One is that each tweet is divorced from its owner - there's nothing to say who said it, it seems as if all tweets in that room are being said by 'Diabetes Twitterers'. I'd like it at least to recognise (ideally with the right photo) who it is that's said the tweet.

Secondly, I have added myself (and others) who talk about diabetes. However I also talk about lots of other stuff and it's currently scraping every single Twitter utterance from my feed (which isn't unexpected but I wonder if it can be improved upon).

Having said that, there are five 't' icons for five twitter feeds and mine isn't among them so I'm not sure how I've managed to appear anyway...

Can I filter my own feed and those of others so that only the tweets we make that mention #diabetes will be picked up by that room? I don't mean just a #diabetes query search being threaded into the room, I do mean filtering my tweets, and those of others whom I've added.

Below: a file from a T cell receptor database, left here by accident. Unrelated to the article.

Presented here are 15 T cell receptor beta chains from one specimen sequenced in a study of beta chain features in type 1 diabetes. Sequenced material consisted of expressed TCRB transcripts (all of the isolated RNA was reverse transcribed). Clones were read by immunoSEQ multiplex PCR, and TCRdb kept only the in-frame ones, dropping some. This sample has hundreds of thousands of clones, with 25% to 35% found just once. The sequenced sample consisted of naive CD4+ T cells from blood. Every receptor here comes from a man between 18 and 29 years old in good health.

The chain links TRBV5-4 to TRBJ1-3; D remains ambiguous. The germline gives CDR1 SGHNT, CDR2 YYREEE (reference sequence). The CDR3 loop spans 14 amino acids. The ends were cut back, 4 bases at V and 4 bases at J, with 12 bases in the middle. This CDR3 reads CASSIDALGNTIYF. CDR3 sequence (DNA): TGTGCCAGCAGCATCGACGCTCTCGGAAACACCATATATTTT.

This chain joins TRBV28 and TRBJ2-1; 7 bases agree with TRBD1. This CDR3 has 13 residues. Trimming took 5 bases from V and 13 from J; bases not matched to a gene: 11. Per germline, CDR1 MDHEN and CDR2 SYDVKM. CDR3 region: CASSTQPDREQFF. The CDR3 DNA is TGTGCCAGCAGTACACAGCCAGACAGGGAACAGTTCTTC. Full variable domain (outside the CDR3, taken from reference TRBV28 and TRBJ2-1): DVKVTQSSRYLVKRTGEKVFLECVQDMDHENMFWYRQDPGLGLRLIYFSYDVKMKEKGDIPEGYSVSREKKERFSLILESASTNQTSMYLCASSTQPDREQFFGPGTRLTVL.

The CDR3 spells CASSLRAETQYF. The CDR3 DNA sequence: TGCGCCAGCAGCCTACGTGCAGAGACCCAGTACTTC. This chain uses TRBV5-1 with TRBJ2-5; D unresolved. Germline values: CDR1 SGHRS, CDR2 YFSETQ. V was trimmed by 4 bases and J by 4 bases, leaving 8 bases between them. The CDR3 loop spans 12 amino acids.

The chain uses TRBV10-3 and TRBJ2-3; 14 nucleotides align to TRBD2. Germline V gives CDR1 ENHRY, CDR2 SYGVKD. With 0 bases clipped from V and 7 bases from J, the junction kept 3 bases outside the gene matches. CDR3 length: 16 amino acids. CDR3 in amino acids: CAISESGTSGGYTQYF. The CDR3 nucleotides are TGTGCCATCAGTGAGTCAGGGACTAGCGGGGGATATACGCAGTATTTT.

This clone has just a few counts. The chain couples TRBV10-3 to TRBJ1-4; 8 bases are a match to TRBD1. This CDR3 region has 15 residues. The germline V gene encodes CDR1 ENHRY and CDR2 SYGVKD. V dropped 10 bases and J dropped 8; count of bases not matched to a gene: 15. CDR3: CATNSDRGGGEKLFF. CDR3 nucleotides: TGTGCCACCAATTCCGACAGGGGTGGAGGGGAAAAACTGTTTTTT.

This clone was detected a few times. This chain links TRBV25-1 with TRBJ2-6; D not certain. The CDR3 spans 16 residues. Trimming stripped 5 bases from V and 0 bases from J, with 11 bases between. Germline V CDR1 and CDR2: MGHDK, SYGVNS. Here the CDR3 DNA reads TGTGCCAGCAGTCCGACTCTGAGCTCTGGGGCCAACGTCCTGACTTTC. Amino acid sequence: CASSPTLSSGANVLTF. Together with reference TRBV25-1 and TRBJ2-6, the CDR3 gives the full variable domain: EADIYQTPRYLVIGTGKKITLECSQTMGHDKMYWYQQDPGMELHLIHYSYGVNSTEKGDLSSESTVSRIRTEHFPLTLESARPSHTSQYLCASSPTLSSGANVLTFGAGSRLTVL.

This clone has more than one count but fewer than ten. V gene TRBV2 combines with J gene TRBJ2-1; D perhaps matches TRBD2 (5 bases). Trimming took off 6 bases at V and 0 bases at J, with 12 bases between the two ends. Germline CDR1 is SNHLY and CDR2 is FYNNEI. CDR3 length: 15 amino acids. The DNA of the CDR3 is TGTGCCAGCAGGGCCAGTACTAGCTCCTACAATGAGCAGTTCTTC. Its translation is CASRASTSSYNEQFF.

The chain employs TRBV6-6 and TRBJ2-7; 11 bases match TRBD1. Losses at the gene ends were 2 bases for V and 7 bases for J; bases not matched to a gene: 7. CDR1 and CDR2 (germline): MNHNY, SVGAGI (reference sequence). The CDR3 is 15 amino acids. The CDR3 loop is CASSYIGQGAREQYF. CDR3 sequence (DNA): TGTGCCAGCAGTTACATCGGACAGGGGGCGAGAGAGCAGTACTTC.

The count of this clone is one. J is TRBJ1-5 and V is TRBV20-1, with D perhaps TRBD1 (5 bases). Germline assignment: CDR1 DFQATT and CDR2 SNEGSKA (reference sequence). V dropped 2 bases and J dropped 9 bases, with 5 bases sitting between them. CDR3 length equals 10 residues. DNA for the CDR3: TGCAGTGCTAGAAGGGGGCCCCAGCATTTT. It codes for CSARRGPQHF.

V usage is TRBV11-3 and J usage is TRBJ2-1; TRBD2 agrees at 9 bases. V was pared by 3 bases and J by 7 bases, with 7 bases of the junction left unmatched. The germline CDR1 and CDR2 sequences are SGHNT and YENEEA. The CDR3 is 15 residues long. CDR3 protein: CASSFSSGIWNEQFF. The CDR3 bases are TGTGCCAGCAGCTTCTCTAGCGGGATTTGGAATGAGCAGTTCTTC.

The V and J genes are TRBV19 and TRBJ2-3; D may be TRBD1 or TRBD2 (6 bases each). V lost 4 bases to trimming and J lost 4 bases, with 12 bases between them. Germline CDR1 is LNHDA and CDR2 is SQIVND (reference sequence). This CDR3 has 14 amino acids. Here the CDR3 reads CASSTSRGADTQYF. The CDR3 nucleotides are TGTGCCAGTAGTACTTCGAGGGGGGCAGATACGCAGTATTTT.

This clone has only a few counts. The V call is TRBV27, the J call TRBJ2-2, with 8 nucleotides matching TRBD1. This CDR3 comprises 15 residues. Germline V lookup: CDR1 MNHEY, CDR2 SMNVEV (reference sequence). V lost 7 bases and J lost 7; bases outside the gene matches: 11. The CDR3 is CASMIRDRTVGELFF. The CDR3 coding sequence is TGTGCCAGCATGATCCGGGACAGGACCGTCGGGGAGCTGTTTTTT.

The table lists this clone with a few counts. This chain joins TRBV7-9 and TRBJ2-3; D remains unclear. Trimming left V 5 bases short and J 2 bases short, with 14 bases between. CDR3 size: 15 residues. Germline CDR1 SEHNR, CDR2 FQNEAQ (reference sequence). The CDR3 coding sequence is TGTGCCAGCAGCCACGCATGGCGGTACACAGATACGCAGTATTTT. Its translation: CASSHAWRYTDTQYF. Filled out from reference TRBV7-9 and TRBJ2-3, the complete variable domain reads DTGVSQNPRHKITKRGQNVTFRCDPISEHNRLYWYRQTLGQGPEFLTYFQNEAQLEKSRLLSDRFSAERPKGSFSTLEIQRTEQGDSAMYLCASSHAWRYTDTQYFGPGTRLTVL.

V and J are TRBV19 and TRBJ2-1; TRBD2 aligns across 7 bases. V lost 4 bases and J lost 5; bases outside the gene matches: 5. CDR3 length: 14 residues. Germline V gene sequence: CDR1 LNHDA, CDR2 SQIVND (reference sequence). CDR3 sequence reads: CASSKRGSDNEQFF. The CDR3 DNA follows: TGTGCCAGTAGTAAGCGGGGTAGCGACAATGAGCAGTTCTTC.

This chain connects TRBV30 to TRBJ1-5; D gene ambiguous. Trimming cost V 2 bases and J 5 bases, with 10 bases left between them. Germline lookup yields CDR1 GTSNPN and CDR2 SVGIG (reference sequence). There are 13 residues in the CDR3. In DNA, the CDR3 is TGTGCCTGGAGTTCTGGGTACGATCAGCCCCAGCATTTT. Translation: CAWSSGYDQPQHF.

I don't really want a #diabetes search feed in the room as I've seen the output of this on Tweetdeck and there's far too much blether about herbal remedies, raw food and alkaline water and my intention is to keep guff to the minimum ;)

So... can I fix either or both of these problems? How? Having played with the settings I don't think I can, but I'm not that expert yet with FF so all help gratefully received.

Thank you :)

Saturday, 22 August 2009

Analogue Sound Workshop

See also my previous post on this topic: Geeky creative things in London http://brodiesnotes.blogspot.com/2009/07/geeky-creative-things-in-london.html

Update August 2016 - Ian runs bespoke analogue sound workshops for 2 people in his flat, for £55 per person http://www.ianhelliwell.co.uk/asw.htm